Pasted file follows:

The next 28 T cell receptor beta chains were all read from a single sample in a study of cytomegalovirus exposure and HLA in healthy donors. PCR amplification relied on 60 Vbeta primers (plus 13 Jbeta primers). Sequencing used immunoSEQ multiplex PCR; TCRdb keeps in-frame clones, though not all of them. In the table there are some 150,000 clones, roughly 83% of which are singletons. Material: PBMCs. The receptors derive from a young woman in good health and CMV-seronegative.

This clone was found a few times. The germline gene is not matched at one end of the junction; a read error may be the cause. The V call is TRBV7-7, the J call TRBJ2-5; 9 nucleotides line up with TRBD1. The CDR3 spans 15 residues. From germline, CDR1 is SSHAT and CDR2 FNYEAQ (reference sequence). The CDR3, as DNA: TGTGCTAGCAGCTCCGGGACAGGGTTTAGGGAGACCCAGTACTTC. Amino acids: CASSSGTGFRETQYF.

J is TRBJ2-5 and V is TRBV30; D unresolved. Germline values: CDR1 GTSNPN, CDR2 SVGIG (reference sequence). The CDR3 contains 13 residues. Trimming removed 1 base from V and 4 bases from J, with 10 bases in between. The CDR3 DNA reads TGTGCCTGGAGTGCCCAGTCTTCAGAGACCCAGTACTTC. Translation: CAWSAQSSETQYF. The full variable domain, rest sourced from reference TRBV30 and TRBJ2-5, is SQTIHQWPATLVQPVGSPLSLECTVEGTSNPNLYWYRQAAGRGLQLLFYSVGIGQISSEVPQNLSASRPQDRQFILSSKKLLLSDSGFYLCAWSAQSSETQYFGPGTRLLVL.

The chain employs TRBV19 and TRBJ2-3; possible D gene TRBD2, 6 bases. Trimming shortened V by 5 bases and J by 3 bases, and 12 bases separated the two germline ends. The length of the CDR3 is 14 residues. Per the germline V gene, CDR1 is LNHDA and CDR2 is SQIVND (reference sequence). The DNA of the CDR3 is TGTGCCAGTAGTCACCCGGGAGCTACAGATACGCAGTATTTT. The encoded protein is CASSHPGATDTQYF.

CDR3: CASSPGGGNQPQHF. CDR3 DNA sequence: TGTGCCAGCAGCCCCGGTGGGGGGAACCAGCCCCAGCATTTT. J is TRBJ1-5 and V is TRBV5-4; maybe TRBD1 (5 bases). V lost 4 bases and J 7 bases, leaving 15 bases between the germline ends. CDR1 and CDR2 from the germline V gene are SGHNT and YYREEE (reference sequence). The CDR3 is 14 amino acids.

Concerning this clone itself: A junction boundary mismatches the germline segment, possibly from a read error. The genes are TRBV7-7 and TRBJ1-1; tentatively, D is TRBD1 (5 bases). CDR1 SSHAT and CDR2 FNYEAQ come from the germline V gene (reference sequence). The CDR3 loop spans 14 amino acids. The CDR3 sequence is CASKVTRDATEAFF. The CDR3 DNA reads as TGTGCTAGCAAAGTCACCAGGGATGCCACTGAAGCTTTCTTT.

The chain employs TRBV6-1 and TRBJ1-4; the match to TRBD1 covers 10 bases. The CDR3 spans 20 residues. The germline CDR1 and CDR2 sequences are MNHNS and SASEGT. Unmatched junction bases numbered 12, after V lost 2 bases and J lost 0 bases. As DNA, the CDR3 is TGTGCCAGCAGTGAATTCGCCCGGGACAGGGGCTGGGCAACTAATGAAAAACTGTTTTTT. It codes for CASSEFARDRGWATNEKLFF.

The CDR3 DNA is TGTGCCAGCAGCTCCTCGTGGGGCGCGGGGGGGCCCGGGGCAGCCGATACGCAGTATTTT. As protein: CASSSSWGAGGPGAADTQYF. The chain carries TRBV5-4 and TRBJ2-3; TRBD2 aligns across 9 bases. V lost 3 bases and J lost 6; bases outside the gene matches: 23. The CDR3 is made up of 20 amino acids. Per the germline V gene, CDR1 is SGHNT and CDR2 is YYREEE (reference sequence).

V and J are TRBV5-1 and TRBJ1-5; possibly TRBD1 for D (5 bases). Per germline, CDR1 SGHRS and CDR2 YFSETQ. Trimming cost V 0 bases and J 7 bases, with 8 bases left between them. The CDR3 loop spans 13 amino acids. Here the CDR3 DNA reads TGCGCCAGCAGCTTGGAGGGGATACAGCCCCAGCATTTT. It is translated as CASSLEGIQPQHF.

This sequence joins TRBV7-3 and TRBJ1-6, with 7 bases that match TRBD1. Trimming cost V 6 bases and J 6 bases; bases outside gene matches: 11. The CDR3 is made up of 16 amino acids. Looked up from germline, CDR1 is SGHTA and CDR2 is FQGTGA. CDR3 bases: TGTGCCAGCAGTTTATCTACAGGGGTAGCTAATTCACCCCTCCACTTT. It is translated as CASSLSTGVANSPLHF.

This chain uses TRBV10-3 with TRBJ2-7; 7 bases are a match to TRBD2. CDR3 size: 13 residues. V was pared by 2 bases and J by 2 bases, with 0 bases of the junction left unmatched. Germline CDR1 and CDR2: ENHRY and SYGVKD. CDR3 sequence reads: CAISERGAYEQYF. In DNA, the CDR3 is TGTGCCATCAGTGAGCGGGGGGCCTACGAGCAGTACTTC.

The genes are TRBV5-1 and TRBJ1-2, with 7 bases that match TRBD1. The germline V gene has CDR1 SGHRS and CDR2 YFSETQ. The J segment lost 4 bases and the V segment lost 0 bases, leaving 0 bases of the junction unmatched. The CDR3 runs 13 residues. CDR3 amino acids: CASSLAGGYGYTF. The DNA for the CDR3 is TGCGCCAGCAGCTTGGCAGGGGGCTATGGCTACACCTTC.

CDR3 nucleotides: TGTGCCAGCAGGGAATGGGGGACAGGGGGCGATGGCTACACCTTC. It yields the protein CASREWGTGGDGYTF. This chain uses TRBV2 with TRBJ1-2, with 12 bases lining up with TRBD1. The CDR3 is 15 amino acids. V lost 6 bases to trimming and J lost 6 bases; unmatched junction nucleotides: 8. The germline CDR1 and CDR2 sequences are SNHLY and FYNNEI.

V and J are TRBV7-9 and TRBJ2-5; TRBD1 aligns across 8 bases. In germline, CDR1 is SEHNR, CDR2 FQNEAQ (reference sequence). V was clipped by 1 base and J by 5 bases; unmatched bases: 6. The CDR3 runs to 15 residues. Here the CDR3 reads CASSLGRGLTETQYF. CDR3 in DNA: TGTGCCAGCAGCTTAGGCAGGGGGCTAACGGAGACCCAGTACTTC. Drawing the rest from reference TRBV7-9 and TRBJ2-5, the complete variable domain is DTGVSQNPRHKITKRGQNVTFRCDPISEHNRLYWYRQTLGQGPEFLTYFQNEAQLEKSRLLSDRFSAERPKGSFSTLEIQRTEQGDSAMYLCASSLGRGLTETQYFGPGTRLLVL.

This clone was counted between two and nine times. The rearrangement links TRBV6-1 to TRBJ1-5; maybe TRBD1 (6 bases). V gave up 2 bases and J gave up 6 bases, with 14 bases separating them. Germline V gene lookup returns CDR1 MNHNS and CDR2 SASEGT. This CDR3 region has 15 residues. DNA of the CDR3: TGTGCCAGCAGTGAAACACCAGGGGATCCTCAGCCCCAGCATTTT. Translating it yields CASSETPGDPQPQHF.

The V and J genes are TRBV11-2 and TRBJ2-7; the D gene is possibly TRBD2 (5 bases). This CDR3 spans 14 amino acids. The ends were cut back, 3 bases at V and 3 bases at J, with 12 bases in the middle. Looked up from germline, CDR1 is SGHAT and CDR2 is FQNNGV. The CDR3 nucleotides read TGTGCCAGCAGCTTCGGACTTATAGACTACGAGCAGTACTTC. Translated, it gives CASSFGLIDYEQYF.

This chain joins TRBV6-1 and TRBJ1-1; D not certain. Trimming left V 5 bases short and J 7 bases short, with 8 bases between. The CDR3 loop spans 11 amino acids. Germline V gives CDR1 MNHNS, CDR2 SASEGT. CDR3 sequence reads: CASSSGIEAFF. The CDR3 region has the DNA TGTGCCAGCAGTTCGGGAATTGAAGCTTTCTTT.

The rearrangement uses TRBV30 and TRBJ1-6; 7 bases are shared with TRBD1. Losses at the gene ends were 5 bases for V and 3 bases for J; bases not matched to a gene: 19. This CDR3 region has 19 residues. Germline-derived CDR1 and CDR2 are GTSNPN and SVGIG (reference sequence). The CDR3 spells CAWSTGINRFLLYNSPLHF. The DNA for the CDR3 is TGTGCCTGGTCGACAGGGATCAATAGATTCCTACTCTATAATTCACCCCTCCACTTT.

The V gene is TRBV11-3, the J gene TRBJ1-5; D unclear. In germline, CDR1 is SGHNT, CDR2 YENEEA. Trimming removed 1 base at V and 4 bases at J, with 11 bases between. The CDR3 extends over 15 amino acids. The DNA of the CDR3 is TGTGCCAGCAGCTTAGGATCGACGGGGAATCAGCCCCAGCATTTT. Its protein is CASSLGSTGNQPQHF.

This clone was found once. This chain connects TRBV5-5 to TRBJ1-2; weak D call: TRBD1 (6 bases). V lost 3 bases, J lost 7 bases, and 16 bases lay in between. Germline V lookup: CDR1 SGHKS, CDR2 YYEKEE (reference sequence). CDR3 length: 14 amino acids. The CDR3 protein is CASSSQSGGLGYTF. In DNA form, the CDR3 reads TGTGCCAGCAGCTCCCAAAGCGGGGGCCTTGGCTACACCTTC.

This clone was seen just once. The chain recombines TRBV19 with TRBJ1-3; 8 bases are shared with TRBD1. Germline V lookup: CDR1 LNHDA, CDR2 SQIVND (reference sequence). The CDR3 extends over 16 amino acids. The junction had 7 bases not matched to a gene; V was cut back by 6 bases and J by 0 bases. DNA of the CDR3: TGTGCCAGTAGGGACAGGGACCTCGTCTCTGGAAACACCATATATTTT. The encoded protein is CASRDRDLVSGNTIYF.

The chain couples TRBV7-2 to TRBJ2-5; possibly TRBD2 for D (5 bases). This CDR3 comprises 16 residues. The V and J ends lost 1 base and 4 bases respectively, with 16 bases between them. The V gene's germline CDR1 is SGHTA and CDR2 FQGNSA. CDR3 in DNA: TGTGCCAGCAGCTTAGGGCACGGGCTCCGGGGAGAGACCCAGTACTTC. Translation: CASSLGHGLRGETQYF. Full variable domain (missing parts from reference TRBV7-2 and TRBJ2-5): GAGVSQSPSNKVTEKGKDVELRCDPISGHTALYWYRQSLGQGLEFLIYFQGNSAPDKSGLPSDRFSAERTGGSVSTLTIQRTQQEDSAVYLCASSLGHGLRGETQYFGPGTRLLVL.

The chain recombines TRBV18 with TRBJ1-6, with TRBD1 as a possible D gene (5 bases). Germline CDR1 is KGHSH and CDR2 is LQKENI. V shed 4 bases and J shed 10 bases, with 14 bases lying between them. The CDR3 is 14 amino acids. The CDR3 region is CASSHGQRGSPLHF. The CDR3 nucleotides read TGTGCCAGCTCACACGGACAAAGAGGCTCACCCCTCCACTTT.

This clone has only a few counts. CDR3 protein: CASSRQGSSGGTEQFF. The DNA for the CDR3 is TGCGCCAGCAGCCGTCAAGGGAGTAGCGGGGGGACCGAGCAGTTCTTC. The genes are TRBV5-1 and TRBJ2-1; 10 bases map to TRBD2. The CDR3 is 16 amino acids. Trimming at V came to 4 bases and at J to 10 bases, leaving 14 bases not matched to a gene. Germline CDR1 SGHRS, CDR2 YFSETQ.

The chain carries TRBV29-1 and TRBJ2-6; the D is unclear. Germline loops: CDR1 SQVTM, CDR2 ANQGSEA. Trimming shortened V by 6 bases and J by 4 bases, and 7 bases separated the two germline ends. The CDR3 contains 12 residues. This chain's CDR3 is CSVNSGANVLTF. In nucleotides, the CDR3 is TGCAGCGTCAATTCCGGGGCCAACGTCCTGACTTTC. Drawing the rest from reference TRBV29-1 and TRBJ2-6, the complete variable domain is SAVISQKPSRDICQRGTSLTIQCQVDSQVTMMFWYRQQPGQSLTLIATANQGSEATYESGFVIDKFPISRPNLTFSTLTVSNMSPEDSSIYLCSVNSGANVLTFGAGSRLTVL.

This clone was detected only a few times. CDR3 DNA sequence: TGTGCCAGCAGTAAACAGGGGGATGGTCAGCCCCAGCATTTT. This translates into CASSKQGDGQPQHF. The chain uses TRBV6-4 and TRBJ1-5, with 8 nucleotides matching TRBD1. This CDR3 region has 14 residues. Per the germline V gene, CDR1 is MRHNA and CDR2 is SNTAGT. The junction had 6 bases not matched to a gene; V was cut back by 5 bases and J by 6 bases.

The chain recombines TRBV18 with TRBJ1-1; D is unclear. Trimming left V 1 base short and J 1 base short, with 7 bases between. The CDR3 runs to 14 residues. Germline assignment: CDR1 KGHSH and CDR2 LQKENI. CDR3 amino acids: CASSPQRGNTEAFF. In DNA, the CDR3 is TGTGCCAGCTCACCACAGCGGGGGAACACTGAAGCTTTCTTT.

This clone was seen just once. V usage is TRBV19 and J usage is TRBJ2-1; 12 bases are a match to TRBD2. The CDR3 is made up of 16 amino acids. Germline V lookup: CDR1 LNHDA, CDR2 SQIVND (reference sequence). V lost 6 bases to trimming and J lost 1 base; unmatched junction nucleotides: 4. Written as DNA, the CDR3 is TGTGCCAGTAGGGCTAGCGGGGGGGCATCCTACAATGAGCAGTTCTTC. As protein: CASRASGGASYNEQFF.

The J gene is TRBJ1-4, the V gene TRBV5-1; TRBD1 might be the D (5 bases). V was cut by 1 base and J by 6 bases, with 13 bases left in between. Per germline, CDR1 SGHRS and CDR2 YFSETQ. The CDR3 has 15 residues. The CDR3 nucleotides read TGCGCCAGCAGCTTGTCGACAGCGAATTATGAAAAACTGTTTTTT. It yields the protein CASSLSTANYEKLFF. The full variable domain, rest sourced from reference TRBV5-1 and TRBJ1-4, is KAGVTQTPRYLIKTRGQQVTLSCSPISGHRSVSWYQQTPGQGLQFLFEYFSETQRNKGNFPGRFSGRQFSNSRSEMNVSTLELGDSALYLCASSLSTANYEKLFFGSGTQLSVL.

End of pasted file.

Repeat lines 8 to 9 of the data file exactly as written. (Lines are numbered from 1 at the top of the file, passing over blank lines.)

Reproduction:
The CDR3 DNA is TGTGCCAGCAGCTCCTCGTGGGGCGCGGGGGGGCCCGGGGCAGCCGATACGCAGTATTTT. As protein: CASSSSWGAGGPGAADTQYF. The chain carries TRBV5-4 and TRBJ2-3; TRBD2 aligns across 9 bases. V lost 3 bases and J lost 6; bases outside the gene matches: 23. The CDR3 is made up of 20 amino acids. Per the germline V gene, CDR1 is SGHNT and CDR2 is YYREEE (reference sequence).

V and J are TRBV5-1 and TRBJ1-5; possibly TRBD1 for D (5 bases). Per germline, CDR1 SGHRS and CDR2 YFSETQ. Trimming cost V 0 bases and J 7 bases, with 8 bases left between them. The CDR3 loop spans 13 amino acids. Here the CDR3 DNA reads TGCGCCAGCAGCTTGGAGGGGATACAGCCCCAGCATTTT. It is translated as CASSLEGIQPQHF.